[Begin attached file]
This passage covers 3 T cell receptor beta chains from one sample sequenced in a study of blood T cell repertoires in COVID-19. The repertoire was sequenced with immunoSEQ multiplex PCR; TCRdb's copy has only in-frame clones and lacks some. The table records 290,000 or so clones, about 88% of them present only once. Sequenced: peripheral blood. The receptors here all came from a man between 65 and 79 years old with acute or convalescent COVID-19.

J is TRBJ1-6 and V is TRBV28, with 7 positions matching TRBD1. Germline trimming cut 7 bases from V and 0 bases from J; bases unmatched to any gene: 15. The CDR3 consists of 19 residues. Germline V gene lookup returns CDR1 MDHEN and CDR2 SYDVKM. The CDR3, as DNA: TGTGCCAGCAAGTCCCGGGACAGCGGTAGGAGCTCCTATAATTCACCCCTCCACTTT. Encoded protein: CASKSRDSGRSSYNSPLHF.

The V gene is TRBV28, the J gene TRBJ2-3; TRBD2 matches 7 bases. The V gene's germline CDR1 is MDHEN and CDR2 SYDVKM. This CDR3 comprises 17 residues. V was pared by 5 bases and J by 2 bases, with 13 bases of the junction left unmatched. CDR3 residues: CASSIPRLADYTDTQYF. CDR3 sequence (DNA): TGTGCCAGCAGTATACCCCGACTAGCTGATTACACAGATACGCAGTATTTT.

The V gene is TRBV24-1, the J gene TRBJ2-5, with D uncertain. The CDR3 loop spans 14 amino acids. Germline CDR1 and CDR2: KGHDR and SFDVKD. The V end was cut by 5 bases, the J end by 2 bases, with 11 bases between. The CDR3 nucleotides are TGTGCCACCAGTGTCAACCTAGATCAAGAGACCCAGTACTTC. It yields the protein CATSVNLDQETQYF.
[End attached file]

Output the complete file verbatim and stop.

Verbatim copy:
This passage covers 3 T cell receptor beta chains from one sample sequenced in a study of blood T cell repertoires in COVID-19. The repertoire was sequenced with immunoSEQ multiplex PCR; TCRdb's copy has only in-frame clones and lacks some. The table records 290,000 or so clones, about 88% of them present only once. Sequenced: peripheral blood. The receptors here all came from a man between 65 and 79 years old with acute or convalescent COVID-19.

J is TRBJ1-6 and V is TRBV28, with 7 positions matching TRBD1. Germline trimming cut 7 bases from V and 0 bases from J; bases unmatched to any gene: 15. The CDR3 consists of 19 residues. Germline V gene lookup returns CDR1 MDHEN and CDR2 SYDVKM. The CDR3, as DNA: TGTGCCAGCAAGTCCCGGGACAGCGGTAGGAGCTCCTATAATTCACCCCTCCACTTT. Encoded protein: CASKSRDSGRSSYNSPLHF.

The V gene is TRBV28, the J gene TRBJ2-3; TRBD2 matches 7 bases. The V gene's germline CDR1 is MDHEN and CDR2 SYDVKM. This CDR3 comprises 17 residues. V was pared by 5 bases and J by 2 bases, with 13 bases of the junction left unmatched. CDR3 residues: CASSIPRLADYTDTQYF. CDR3 sequence (DNA): TGTGCCAGCAGTATACCCCGACTAGCTGATTACACAGATACGCAGTATTTT.

The V gene is TRBV24-1, the J gene TRBJ2-5, with D uncertain. The CDR3 loop spans 14 amino acids. Germline CDR1 and CDR2: KGHDR and SFDVKD. The V end was cut by 5 bases, the J end by 2 bases, with 11 bases between. The CDR3 nucleotides are TGTGCCACCAGTGTCAACCTAGATCAAGAGACCCAGTACTTC. It yields the protein CATSVNLDQETQYF.